Tips for guests winter driving to your wedding venue if in a snow covered area. Or if you are on the road to a ski lodge for a romantic getaway.
With its cold winds, long nights, and merciless snows, winter driving can be an ordeal for both you and your car. But beyond all the extra windshield washer fluid and maintenance your ride will need, your fuel budget will likely see the biggest bump. It is the gas use that can spike by over 25 percent, adding more to an already-too-large chunk of your budget.
This is because the cold winter air puts more aerodynamic drag on your vehicle. And your engine has to work harder to plow through all that snow and slush. But you can fight back with a few surprisingly simple tricks.
1. Chill out and go easy.
Aggressive driving uses much more gas than you’d expect. Speeding up and slowing down suddenly makes your engine work harder than it should. Therefore, take it smooth and steady behind the wheel to see some savings.
2. Plan ahead.
Beyond driving more gently in general, you can cut down on gas use with some simple planning. By keeping a careful eye on traffic ahead and keeping your speed down, you can save yourself the start-stopping that drives up your gas use. And you will still arrive on time.
Working to curb those bad habits can save you time at the pump and aggravation on the road. And whenever possible, plan your route ahead of time using radio traffic alerts or a smartphone app that helps you avoid any gas-guzzling jams.
Winter Driving Fuel Tips for Guests Driving on Cold and Snow Roads.
3. Do not idle to start up.
Are you using a remote starter or starting your engine then running back inside to let your vehicle warm up? Do not fall for the driveway-idle trap. Not only does it suck up gas and increase emissions, idling for more than 30 seconds doesn’t give any extra benefit.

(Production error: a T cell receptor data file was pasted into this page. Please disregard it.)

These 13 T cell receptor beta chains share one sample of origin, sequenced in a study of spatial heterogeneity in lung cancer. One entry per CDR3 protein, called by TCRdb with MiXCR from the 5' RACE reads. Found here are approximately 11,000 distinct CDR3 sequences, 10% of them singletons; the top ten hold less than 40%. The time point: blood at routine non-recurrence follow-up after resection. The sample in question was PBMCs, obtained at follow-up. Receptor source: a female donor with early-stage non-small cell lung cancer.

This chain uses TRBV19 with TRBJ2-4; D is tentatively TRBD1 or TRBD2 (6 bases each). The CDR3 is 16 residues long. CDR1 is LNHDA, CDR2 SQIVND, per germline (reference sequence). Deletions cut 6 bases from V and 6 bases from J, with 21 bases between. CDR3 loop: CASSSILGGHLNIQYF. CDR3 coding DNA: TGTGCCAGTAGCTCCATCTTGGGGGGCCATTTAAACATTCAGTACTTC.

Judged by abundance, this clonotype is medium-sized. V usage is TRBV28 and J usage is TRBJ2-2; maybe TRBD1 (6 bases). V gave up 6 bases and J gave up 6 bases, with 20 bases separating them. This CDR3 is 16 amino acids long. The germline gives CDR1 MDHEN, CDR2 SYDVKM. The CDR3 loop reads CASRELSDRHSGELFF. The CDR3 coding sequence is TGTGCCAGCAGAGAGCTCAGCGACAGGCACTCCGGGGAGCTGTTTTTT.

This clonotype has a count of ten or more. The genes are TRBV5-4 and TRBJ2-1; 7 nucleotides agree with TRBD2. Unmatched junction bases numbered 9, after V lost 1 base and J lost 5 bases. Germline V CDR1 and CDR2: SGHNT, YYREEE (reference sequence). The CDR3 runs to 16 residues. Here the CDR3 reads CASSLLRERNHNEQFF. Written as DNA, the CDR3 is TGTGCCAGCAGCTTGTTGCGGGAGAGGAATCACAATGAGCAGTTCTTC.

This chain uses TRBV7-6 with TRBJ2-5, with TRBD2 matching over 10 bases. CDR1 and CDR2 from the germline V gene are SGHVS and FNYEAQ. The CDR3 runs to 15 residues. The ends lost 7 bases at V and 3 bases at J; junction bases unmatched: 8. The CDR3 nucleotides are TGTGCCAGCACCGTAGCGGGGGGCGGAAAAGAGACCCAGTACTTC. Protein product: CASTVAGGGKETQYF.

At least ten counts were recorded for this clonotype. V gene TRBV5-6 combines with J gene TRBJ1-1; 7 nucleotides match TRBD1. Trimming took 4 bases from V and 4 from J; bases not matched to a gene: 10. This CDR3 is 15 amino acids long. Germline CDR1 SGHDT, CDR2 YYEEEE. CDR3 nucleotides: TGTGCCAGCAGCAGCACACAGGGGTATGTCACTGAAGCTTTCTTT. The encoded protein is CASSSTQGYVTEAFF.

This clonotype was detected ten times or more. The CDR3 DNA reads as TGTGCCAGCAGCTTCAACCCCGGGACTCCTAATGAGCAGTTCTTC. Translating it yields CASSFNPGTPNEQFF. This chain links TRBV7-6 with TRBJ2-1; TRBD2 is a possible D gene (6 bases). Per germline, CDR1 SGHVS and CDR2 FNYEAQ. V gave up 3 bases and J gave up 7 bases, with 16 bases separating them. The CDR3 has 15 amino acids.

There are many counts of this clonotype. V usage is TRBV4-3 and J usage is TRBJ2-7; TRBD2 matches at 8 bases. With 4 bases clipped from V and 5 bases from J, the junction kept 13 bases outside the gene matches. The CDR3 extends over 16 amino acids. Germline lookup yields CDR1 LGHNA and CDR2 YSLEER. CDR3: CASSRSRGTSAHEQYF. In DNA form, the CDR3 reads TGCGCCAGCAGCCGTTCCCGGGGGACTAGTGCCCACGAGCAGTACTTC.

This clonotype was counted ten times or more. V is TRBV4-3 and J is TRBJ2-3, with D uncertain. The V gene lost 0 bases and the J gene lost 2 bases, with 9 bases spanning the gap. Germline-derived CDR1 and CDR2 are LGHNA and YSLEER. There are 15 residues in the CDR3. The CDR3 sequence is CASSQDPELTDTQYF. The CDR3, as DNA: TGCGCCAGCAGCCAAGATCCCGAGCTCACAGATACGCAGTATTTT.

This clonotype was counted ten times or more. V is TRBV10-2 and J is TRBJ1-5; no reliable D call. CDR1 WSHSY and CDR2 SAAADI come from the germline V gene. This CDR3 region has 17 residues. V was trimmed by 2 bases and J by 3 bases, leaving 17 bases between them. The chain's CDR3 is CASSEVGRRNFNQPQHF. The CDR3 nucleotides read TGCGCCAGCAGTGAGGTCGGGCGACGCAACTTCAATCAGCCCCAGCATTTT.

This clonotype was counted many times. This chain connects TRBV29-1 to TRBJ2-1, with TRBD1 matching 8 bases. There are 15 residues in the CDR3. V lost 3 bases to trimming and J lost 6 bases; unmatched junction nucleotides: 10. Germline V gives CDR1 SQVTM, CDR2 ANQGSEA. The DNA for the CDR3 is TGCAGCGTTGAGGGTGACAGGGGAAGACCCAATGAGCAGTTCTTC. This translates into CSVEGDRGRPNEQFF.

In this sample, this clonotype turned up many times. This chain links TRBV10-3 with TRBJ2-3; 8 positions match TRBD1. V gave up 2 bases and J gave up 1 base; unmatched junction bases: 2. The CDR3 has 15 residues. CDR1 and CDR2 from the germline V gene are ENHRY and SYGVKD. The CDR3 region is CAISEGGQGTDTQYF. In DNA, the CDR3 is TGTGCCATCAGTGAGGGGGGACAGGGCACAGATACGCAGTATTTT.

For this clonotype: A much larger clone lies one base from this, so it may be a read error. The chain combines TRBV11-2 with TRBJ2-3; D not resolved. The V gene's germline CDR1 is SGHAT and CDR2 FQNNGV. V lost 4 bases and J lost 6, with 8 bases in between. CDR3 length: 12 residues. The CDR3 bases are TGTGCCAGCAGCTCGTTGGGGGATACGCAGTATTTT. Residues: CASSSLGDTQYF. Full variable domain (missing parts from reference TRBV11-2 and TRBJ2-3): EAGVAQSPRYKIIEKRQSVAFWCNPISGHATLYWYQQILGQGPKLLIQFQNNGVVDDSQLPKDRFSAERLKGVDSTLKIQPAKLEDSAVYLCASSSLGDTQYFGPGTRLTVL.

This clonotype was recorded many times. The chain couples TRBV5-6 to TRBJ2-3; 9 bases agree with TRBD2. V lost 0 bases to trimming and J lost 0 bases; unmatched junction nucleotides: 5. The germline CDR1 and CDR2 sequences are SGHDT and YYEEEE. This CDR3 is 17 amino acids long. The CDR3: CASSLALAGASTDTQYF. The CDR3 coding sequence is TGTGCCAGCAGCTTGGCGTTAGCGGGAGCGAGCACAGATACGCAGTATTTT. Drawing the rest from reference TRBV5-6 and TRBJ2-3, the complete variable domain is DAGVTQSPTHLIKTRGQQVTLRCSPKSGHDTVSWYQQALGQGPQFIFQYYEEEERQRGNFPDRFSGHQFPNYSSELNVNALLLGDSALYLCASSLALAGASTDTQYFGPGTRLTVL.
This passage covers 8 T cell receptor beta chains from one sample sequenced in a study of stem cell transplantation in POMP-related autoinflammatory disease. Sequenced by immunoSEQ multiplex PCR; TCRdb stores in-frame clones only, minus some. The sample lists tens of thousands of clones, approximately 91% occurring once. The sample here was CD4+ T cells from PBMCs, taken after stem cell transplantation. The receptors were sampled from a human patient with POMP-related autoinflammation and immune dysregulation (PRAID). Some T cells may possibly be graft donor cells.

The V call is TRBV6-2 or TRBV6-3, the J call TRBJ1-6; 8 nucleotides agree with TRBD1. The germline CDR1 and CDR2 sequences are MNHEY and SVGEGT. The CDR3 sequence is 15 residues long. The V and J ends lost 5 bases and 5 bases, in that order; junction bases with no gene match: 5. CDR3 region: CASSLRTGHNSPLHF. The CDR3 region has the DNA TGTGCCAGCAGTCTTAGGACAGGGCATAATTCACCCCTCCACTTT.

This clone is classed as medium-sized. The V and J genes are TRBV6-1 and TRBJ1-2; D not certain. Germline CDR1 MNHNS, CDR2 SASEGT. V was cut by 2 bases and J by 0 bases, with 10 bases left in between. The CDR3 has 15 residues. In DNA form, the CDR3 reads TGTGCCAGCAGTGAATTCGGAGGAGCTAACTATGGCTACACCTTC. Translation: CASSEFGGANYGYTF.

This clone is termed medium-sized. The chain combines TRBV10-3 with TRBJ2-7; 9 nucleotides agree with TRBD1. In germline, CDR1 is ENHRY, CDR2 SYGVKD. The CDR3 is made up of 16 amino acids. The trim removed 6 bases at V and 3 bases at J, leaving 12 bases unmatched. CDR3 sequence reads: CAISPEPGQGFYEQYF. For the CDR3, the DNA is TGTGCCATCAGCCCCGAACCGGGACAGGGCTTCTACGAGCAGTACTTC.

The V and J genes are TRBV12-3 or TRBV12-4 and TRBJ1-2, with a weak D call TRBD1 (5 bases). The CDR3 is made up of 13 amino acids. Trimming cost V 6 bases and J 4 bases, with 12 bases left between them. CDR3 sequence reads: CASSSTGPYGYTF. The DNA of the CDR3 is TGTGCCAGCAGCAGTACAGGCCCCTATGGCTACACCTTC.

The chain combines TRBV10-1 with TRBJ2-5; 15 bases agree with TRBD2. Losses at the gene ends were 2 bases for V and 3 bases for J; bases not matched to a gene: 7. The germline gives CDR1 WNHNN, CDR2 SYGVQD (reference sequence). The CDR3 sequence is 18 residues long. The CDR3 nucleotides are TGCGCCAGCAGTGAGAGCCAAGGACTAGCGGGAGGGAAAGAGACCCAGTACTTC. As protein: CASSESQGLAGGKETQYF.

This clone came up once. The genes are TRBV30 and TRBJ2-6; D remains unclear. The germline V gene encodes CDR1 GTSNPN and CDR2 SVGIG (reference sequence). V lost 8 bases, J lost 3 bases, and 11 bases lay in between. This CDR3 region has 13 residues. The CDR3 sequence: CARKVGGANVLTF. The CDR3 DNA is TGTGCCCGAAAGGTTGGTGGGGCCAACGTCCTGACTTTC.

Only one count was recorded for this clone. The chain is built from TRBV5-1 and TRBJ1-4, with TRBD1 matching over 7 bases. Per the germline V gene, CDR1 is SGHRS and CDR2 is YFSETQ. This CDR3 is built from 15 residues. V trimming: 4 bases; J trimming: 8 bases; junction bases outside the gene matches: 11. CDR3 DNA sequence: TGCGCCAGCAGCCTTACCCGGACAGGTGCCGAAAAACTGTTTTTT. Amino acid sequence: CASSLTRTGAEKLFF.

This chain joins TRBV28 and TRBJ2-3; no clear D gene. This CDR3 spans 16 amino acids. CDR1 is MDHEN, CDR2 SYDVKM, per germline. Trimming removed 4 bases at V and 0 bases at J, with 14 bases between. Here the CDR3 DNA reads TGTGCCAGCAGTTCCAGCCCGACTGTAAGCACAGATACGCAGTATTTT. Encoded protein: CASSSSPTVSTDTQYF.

All you need to do to warm up your car is to drive it gently for a few minutes. You will be warmed up and on your way in no time.
4. Keep an eye on your tires.
Tire pressure changes with air temperature. So check your tires at least once a month to make sure they’re inflated correctly. Driving on tires that are under-inflated by as little as 8 psi (pounds per square inch), can cut their life by more than 10,000 km (6213.72 miles) and drive up your gas use to boot.
5. Use a block heater.
Block heaters warm up your car’s engine before you start and can cut down on gas use dramatically. Therefore, eliminating the need for you to warm up the engine at all. Use a timer on the block heater for added convenience. Just set it to turn on about two hours before you need to drive. And you are off to the races with a pre-warmed engine, gas in your tank, and money in your pocket.
Find more information online at vehicles.gc.ca.